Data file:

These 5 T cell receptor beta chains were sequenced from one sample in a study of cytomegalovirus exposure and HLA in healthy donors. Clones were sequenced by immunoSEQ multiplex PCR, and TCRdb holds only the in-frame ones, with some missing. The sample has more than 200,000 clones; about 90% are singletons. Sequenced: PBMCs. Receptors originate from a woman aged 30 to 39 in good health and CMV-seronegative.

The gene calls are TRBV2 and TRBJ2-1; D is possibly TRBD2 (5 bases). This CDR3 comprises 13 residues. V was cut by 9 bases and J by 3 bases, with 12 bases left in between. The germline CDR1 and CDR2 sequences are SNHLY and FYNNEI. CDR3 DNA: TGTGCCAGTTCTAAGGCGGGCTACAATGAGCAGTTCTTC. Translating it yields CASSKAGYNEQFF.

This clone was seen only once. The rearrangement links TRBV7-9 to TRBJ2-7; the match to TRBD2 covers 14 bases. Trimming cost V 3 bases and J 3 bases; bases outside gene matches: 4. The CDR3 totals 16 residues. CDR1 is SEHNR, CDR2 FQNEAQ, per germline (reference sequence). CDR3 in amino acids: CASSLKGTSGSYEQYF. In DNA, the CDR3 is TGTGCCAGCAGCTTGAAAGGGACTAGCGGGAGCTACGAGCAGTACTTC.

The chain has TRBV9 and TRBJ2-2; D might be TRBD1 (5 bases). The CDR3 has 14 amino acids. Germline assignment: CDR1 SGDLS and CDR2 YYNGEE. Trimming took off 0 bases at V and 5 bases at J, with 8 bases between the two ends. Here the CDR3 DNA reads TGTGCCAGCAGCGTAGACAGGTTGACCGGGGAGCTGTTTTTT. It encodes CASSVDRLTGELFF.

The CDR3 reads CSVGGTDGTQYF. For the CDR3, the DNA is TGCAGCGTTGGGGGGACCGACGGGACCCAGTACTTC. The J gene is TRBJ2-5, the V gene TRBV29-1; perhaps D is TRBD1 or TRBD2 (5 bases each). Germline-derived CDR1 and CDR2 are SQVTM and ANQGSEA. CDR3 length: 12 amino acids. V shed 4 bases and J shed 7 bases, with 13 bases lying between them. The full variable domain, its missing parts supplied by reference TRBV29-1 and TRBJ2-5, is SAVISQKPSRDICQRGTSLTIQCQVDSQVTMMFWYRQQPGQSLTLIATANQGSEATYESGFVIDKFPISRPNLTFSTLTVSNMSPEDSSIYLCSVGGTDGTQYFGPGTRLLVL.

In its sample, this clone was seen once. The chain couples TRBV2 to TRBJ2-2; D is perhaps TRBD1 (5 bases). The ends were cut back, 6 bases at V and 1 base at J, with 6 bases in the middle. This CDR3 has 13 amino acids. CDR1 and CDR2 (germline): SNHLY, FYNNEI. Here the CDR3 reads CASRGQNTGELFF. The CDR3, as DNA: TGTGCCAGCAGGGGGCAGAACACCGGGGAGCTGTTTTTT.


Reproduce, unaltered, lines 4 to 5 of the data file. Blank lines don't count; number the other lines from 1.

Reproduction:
The chain has TRBV9 and TRBJ2-2; D might be TRBD1 (5 bases). The CDR3 has 14 amino acids. Germline assignment: CDR1 SGDLS and CDR2 YYNGEE. Trimming took off 0 bases at V and 5 bases at J, with 8 bases between the two ends. Here the CDR3 DNA reads TGTGCCAGCAGCGTAGACAGGTTGACCGGGGAGCTGTTTTTT. It encodes CASSVDRLTGELFF.

The CDR3 reads CSVGGTDGTQYF. For the CDR3, the DNA is TGCAGCGTTGGGGGGACCGACGGGACCCAGTACTTC. The J gene is TRBJ2-5, the V gene TRBV29-1; perhaps D is TRBD1 or TRBD2 (5 bases each). Germline-derived CDR1 and CDR2 are SQVTM and ANQGSEA. CDR3 length: 12 amino acids. V shed 4 bases and J shed 7 bases, with 13 bases lying between them. The full variable domain, its missing parts supplied by reference TRBV29-1 and TRBJ2-5, is SAVISQKPSRDICQRGTSLTIQCQVDSQVTMMFWYRQQPGQSLTLIATANQGSEATYESGFVIDKFPISRPNLTFSTLTVSNMSPEDSSIYLCSVGGTDGTQYFGPGTRLLVL.